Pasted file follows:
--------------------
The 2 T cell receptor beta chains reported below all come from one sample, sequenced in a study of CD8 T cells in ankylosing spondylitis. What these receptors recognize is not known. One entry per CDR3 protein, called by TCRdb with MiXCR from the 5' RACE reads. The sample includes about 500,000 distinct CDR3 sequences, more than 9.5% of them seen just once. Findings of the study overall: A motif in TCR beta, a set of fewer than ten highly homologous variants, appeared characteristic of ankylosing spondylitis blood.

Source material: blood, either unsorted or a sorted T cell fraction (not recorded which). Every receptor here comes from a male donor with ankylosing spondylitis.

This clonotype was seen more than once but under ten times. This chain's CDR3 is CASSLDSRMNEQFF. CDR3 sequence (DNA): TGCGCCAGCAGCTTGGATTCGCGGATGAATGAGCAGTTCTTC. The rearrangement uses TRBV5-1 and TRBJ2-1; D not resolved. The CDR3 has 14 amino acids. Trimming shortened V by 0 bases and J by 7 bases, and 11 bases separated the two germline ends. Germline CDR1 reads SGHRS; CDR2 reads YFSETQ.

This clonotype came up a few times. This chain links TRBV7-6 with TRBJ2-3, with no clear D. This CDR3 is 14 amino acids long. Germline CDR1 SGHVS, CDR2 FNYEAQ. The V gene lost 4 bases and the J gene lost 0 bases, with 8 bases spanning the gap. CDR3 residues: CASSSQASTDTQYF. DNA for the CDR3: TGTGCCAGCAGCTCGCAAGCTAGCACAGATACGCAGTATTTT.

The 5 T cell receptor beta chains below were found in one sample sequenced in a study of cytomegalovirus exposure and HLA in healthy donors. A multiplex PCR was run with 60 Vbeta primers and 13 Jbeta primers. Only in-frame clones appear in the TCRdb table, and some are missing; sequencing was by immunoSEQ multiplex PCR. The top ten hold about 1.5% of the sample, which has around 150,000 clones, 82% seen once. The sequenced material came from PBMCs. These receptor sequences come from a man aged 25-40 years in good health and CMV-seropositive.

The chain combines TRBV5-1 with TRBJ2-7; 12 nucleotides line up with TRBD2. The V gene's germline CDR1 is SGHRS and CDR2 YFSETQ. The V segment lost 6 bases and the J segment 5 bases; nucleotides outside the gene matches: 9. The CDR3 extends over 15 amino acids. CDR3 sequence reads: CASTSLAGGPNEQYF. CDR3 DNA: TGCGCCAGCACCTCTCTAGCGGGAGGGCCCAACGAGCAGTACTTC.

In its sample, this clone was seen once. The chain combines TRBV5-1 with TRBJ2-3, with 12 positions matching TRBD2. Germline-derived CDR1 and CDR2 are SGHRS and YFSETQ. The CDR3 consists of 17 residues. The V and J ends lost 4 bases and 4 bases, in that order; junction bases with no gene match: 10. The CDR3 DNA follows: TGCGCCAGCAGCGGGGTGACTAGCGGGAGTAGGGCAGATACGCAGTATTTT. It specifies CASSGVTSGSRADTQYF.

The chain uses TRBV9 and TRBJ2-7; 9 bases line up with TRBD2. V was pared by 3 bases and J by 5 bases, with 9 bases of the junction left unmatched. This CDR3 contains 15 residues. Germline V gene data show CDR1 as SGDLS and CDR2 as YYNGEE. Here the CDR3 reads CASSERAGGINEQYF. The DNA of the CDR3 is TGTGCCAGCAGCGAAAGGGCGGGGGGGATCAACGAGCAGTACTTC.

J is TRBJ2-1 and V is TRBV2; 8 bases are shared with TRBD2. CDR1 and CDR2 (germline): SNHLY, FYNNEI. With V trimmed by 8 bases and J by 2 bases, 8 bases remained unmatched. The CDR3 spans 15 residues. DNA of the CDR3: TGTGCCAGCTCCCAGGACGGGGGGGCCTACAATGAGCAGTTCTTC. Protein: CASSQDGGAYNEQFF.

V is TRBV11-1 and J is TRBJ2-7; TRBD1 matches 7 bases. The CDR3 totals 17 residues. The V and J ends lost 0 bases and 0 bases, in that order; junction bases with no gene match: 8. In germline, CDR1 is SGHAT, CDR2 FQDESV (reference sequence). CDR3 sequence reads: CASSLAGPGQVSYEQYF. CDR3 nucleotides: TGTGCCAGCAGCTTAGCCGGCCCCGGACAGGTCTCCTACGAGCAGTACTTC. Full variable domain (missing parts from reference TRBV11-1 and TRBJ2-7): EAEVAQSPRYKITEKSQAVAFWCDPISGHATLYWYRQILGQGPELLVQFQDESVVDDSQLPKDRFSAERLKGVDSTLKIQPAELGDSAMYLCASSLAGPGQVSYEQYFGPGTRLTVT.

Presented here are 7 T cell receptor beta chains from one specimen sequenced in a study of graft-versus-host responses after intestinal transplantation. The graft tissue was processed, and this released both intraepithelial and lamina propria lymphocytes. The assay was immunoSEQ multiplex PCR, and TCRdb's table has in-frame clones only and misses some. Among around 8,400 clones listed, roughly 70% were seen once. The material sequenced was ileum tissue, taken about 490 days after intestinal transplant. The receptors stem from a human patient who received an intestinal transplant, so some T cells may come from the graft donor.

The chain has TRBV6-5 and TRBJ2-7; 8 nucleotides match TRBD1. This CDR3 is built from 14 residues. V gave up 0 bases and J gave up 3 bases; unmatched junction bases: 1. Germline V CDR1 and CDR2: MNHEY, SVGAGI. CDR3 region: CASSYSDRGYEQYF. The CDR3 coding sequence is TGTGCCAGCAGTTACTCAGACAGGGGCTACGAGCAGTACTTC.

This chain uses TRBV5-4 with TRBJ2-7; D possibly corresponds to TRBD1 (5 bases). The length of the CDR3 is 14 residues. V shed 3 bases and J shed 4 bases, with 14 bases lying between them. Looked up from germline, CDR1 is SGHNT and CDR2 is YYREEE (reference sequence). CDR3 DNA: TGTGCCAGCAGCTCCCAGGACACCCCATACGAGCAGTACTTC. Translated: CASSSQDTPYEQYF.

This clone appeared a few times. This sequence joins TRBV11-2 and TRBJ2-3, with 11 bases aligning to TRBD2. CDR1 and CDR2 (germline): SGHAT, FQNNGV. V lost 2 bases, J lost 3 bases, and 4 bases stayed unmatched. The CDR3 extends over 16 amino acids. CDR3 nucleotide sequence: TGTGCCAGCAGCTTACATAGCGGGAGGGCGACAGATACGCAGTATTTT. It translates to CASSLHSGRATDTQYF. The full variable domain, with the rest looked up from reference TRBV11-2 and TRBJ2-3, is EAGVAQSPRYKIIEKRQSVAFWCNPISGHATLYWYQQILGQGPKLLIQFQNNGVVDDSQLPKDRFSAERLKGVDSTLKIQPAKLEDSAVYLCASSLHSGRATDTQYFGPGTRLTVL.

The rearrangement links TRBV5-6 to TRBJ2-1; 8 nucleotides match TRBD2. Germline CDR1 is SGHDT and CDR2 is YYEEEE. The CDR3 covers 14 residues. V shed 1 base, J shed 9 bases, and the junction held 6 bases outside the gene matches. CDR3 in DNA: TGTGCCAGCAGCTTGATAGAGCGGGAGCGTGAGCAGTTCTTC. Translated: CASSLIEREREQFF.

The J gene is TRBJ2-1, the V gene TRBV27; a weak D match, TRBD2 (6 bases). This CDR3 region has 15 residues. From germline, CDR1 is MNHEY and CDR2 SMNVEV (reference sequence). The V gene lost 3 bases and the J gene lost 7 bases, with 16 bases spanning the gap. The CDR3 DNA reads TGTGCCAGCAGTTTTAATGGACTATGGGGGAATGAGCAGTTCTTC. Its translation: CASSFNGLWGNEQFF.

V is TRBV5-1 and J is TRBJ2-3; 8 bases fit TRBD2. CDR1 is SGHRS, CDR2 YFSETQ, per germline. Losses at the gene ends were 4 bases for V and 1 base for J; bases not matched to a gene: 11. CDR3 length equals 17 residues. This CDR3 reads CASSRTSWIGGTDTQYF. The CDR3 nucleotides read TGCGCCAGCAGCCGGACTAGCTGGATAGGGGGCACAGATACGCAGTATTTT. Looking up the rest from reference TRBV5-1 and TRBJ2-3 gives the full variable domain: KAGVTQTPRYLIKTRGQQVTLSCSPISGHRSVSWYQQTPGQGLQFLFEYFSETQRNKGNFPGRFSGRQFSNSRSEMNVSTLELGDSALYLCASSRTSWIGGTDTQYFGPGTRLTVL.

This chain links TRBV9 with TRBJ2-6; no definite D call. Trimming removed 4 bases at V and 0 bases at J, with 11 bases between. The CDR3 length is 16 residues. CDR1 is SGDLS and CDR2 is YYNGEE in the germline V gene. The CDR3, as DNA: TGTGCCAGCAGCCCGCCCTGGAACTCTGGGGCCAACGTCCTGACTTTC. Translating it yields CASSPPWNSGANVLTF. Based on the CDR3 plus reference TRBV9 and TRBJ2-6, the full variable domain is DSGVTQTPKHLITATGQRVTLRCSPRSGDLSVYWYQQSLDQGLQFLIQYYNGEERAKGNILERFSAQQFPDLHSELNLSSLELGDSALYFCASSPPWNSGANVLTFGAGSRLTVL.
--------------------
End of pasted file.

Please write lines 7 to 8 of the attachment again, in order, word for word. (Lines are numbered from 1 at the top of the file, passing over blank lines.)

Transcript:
In its sample, this clone was seen once. The chain combines TRBV5-1 with TRBJ2-3, with 12 positions matching TRBD2. Germline-derived CDR1 and CDR2 are SGHRS and YFSETQ. The CDR3 consists of 17 residues. The V and J ends lost 4 bases and 4 bases, in that order; junction bases with no gene match: 10. The CDR3 DNA follows: TGCGCCAGCAGCGGGGTGACTAGCGGGAGTAGGGCAGATACGCAGTATTTT. It specifies CASSGVTSGSRADTQYF.

The chain uses TRBV9 and TRBJ2-7; 9 bases line up with TRBD2. V was pared by 3 bases and J by 5 bases, with 9 bases of the junction left unmatched. This CDR3 contains 15 residues. Germline V gene data show CDR1 as SGDLS and CDR2 as YYNGEE. Here the CDR3 reads CASSERAGGINEQYF. The DNA of the CDR3 is TGTGCCAGCAGCGAAAGGGCGGGGGGGATCAACGAGCAGTACTTC.